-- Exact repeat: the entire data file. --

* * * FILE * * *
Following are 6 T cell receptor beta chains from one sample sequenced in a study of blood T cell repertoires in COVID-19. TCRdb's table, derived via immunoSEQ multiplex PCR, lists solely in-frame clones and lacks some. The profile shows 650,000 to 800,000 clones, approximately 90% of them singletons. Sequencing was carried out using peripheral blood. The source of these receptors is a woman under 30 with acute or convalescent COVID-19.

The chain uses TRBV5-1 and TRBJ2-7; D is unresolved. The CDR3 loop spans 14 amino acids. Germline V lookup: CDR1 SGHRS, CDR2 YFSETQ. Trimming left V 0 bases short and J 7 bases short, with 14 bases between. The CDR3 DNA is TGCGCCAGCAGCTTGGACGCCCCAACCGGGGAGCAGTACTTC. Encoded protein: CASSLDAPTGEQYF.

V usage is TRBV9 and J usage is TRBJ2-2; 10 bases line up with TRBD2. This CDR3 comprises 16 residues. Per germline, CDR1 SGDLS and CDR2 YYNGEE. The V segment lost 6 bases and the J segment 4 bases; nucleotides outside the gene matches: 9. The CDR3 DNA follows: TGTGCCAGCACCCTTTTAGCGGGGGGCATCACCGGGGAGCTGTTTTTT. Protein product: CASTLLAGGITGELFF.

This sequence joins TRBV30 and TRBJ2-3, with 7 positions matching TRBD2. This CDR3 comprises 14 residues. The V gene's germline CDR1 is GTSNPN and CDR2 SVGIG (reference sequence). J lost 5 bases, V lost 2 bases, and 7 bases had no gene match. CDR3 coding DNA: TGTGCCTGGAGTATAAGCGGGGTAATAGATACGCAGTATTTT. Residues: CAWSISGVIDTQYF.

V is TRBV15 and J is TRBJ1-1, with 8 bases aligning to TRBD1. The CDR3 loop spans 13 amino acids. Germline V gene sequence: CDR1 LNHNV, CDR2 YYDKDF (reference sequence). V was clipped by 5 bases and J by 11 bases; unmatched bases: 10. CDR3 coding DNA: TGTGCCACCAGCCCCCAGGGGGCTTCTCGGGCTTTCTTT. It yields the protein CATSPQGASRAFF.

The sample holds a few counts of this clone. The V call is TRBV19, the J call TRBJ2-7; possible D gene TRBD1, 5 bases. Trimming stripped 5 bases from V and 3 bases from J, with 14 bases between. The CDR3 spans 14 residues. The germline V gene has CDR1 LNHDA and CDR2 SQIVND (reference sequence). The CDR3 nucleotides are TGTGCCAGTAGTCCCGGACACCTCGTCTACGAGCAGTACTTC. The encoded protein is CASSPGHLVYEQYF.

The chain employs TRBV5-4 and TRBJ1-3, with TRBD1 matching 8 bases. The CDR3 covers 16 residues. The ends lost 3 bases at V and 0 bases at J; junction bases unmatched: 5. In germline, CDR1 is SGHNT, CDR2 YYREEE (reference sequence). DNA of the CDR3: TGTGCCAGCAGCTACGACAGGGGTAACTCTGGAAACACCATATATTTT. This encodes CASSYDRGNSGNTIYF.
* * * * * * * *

Following are 6 T cell receptor beta chains from one sample sequenced in a study of blood T cell repertoires in COVID-19. TCRdb's table, derived via immunoSEQ multiplex PCR, lists solely in-frame clones and lacks some. The profile shows 650,000 to 800,000 clones, approximately 90% of them singletons. Sequencing was carried out using peripheral blood. The source of these receptors is a woman under 30 with acute or convalescent COVID-19.

The chain uses TRBV5-1 and TRBJ2-7; D is unresolved. The CDR3 loop spans 14 amino acids. Germline V lookup: CDR1 SGHRS, CDR2 YFSETQ. Trimming left V 0 bases short and J 7 bases short, with 14 bases between. The CDR3 DNA is TGCGCCAGCAGCTTGGACGCCCCAACCGGGGAGCAGTACTTC. Encoded protein: CASSLDAPTGEQYF.

V usage is TRBV9 and J usage is TRBJ2-2; 10 bases line up with TRBD2. This CDR3 comprises 16 residues. Per germline, CDR1 SGDLS and CDR2 YYNGEE. The V segment lost 6 bases and the J segment 4 bases; nucleotides outside the gene matches: 9. The CDR3 DNA follows: TGTGCCAGCACCCTTTTAGCGGGGGGCATCACCGGGGAGCTGTTTTTT. Protein product: CASTLLAGGITGELFF.

This sequence joins TRBV30 and TRBJ2-3, with 7 positions matching TRBD2. This CDR3 comprises 14 residues. The V gene's germline CDR1 is GTSNPN and CDR2 SVGIG (reference sequence). J lost 5 bases, V lost 2 bases, and 7 bases had no gene match. CDR3 coding DNA: TGTGCCTGGAGTATAAGCGGGGTAATAGATACGCAGTATTTT. Residues: CAWSISGVIDTQYF.

V is TRBV15 and J is TRBJ1-1, with 8 bases aligning to TRBD1. The CDR3 loop spans 13 amino acids. Germline V gene sequence: CDR1 LNHNV, CDR2 YYDKDF (reference sequence). V was clipped by 5 bases and J by 11 bases; unmatched bases: 10. CDR3 coding DNA: TGTGCCACCAGCCCCCAGGGGGCTTCTCGGGCTTTCTTT. It yields the protein CATSPQGASRAFF.

The sample holds a few counts of this clone. The V call is TRBV19, the J call TRBJ2-7; possible D gene TRBD1, 5 bases. Trimming stripped 5 bases from V and 3 bases from J, with 14 bases between. The CDR3 spans 14 residues. The germline V gene has CDR1 LNHDA and CDR2 SQIVND (reference sequence). The CDR3 nucleotides are TGTGCCAGTAGTCCCGGACACCTCGTCTACGAGCAGTACTTC. The encoded protein is CASSPGHLVYEQYF.

The chain employs TRBV5-4 and TRBJ1-3, with TRBD1 matching 8 bases. The CDR3 covers 16 residues. The ends lost 3 bases at V and 0 bases at J; junction bases unmatched: 5. In germline, CDR1 is SGHNT, CDR2 YYREEE (reference sequence). DNA of the CDR3: TGTGCCAGCAGCTACGACAGGGGTAACTCTGGAAACACCATATATTTT. This encodes CASSYDRGNSGNTIYF.